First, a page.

Skip To Content
BuzzFeed News Home Reporting To You

Utilizamos cookies, próprios e de terceiros, que o reconhecem e identificam como um usuário único, para garantir a melhor experiência de navegação, personalizar conteúdo e anúncios, e melhorar o desempenho do nosso site e serviços. Esses Cookies nos permitem coletar alguns dados pessoais sobre você, como sua ID exclusiva atribuída ao seu dispositivo, endereço de IP, tipo de dispositivo e navegador, conteúdos visualizados ou outras ações realizadas usando nossos serviços, país e idioma selecionados, entre outros. Para saber mais sobre nossa política de cookies, acesse link.

Caso não concorde com o uso cookies dessa forma, você deverá ajustar as configurações de seu navegador ou deixar de acessar o nosso site e serviços. Ao continuar com a navegação em nosso site, você aceita o uso de cookies.

Hillary Clinton's Not Going Anywhere

The former secretary of state vowed Friday to continue her campaign for women's rights "in all the days and years ahead."

Posted on April 5, 2013, at 10:48 a.m. ET

Cliff Owen / AP

In one of her first public appearances since leaving the State Department in February, Hillary Clinton sent a clear message Friday to a crowd of 2,000 supporters at New York City's Lincoln Center: She's not going anywhere.

Delivering the headline speech at The Daily Beast's fourth annual Women in the World Summit, Clinton cast her four years at the State Department as part of her longtime work as a women's rights advocate, and made a clear promise to continue her campaign at home and abroad on what she called "the unfinished business of the 21st century."

"I look forward to being your partner in all the days and years ahead," said the former secretary of state. "Let's keep fighting for opportunity and dignity. Let's keep fighting for freedom and equality."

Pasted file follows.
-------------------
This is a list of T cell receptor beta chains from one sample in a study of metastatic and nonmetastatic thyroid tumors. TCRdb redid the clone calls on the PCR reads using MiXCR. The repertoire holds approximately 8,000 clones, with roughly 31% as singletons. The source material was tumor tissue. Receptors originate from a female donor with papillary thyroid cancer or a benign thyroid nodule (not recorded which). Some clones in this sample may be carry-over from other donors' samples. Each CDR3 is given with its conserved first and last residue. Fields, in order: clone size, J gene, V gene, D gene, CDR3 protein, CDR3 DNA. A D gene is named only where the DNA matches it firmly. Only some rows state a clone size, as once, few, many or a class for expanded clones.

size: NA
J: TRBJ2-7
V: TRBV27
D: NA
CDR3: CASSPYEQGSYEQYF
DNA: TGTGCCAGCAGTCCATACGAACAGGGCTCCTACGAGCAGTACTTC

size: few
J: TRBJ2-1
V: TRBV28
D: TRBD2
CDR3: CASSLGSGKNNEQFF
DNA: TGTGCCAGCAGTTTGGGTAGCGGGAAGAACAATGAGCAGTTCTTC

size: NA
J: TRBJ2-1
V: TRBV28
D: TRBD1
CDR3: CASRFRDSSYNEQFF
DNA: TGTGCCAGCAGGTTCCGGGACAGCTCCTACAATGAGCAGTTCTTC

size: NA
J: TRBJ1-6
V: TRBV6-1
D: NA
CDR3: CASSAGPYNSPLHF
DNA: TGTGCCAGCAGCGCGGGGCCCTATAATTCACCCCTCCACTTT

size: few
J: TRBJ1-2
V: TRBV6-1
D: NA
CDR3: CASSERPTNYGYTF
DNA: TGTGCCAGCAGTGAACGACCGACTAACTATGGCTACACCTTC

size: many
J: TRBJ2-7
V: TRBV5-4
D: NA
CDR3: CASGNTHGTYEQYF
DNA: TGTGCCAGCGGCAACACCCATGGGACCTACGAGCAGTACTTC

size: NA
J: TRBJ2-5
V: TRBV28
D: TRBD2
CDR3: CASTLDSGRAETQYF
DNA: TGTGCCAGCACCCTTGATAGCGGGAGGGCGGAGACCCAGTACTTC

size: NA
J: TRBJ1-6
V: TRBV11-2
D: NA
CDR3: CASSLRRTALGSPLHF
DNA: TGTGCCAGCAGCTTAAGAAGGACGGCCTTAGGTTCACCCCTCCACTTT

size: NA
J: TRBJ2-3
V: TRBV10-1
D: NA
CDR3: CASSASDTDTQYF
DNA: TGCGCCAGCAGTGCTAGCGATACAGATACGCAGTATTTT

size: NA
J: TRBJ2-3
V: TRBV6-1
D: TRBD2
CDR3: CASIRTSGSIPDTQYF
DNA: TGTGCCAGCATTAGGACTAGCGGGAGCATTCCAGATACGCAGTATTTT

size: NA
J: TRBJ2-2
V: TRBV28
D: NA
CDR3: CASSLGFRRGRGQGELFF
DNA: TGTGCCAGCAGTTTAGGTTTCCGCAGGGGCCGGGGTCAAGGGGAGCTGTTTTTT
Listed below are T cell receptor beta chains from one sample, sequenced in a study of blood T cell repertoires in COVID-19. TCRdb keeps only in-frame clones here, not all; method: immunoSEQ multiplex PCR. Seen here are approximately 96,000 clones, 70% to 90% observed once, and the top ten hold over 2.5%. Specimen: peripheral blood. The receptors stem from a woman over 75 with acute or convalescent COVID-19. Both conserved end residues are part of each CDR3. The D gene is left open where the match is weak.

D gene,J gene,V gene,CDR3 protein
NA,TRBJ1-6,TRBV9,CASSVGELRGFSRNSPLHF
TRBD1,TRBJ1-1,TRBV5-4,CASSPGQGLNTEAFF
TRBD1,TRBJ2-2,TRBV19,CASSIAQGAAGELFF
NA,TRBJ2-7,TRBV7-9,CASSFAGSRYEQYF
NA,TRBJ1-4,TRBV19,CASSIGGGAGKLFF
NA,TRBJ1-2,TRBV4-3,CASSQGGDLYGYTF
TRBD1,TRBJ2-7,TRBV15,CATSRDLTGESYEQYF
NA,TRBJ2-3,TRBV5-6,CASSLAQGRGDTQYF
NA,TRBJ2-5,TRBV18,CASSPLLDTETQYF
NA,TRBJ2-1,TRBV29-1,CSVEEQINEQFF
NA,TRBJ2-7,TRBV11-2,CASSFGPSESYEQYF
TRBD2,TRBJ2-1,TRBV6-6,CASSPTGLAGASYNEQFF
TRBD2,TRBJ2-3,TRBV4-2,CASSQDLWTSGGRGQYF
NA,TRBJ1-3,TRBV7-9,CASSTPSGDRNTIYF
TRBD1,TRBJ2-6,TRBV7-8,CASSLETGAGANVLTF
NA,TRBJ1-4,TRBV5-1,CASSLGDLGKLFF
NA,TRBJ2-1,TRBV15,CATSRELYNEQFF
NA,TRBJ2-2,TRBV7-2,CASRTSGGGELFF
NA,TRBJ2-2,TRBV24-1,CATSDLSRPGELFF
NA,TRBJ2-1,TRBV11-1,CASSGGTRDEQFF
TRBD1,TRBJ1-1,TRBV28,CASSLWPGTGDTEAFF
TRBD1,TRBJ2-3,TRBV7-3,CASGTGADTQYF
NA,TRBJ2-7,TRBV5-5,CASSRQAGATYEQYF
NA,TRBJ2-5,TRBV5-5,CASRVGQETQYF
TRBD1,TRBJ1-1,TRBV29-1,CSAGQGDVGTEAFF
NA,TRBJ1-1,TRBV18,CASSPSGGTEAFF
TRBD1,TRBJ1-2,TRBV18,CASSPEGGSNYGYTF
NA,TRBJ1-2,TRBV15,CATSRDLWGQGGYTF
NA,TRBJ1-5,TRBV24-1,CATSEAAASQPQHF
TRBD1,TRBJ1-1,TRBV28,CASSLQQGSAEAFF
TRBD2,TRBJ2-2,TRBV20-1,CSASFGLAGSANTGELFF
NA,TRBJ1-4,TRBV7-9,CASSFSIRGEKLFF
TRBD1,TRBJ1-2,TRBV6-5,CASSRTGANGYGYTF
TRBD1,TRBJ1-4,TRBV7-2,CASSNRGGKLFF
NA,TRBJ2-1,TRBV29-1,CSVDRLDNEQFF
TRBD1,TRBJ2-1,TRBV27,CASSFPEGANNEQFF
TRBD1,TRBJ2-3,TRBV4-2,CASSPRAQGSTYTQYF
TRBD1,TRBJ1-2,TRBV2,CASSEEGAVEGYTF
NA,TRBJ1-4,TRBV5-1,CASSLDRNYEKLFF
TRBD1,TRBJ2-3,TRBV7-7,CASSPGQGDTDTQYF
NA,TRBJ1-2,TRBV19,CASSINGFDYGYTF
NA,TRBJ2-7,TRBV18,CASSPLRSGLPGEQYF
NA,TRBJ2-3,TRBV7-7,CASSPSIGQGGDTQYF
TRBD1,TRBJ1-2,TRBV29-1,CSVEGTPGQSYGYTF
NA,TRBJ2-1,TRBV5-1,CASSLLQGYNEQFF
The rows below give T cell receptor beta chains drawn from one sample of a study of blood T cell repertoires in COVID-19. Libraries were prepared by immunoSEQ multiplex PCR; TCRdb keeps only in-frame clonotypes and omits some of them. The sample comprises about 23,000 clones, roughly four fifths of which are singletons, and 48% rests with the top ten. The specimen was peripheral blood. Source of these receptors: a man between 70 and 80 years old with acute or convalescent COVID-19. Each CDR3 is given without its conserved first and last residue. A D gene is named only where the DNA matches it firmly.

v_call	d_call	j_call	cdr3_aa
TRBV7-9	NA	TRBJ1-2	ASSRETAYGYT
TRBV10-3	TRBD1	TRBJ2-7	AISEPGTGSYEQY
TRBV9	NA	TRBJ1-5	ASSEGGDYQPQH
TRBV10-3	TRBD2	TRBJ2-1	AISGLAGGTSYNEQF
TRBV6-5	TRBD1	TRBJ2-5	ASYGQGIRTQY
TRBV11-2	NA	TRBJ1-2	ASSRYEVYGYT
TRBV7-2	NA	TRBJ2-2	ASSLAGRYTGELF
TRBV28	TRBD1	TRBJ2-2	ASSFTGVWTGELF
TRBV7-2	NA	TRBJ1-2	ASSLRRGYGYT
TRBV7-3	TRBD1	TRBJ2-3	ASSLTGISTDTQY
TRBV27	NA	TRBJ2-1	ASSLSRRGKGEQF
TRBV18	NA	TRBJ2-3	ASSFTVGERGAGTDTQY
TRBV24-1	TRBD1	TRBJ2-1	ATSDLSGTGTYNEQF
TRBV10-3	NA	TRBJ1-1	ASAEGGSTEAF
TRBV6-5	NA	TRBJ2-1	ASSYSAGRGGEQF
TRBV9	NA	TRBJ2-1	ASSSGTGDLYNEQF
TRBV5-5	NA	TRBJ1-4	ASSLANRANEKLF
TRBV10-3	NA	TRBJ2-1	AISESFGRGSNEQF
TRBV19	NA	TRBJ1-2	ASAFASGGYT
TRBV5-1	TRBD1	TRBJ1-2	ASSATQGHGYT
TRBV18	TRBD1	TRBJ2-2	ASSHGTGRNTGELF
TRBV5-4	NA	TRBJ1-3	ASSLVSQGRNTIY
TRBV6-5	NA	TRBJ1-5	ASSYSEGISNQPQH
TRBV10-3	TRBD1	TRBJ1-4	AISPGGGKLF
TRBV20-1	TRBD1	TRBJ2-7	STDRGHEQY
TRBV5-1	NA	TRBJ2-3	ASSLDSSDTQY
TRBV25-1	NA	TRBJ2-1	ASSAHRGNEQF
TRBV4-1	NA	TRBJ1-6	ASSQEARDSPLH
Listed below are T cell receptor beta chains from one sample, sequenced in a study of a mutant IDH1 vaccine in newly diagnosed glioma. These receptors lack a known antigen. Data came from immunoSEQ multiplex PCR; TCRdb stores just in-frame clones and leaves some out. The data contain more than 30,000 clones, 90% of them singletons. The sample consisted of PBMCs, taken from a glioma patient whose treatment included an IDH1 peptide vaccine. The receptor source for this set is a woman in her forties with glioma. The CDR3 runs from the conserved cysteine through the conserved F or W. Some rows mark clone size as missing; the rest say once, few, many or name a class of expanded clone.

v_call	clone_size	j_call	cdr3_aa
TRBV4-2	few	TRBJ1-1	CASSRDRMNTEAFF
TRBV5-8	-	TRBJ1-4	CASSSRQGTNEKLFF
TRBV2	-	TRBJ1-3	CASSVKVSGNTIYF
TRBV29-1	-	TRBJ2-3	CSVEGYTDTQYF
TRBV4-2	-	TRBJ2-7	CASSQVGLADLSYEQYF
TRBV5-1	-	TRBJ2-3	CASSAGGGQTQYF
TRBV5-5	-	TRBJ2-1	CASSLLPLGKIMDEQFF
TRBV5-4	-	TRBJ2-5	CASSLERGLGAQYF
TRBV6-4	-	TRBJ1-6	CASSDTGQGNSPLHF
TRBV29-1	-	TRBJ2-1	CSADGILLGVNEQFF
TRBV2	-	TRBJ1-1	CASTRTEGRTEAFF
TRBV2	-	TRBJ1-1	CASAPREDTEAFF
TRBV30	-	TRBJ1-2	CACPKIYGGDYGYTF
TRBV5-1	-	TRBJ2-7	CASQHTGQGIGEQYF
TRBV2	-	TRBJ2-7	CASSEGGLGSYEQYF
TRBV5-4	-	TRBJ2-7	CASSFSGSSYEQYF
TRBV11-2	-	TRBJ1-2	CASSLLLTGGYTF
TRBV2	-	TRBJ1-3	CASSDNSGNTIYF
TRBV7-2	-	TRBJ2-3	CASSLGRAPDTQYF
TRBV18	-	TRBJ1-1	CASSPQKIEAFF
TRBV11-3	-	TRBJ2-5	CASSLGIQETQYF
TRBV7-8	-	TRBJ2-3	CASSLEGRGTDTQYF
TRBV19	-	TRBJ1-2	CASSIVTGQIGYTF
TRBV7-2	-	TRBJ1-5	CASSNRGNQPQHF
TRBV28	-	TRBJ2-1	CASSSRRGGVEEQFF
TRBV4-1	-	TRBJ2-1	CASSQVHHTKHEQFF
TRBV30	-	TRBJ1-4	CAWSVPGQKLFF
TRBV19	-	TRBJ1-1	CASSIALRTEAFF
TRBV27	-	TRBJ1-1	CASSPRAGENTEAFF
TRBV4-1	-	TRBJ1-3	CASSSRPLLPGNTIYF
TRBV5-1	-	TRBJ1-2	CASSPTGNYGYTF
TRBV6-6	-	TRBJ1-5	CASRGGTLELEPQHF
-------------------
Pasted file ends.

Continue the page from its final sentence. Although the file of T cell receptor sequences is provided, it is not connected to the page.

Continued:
Clinton, though, made no reference to her specific plans for the future, nor to the widespread speculation that she is considering a bid for the presidency in 2016 — a fact Tina Brown, editor of The Daily Beast, alluded to in her introductory remarks: "Now, of course, the big question about Hillary, is what's next," said Brown, prompting a flash of applause from the crowd.

In remarks lasting about 30 minutes, Clinton urged the audience to "embrace a 21st century approach" to women's rights, citing social media platforms she herself has not been known to use. "Think about, you know, how technology — from satellite television to cell phones, from Twitter to Tumblr — is helping to bring abuses out of the shadows and into the center of global consciousness," Clinton said.

Although Clinton's speech had a largely global focus — she told stories about female activists empowering women in countries like Pakistan and India — the former secretary of state turned back to the United States in her closing remarks.

Clinton referenced The Economist's "Glass Ceiling Index," a study published last month that ranks what countries give women the best chance of equal treatment in the workplace — America comes in 12th on the list, behind France and Denmark. That the United States "was not even in the top 10," said Clinton, is unacceptable.

"For too many American women, opportunity and the dream of upward mobility — the American dream — remains elusive," said Clinton. "It's hard to imagine turning the clock back on them, but in places in America large and small, the clock is turning back."

"So we have work to do," Clinton said.

Clinton concluded her remarks by reprising her most infamous line, taken from the 1995 speech she delivered at the United Nations' Conference of Women in Beijing.

"Let's keep fighting for opportunity and dignity. Let's keep fighting for freedom and equality. Let's keep fighting for full participation," said Clinton, "and let's keep telling the world over and over again, that yes, 'Women's rights are human rights, and human rights are women's rights' — once and for all."

A BuzzFeed News investigation, in partnership with the International Consortium of Investigative Journalists, based on thousands of documents the government didn't want you to see.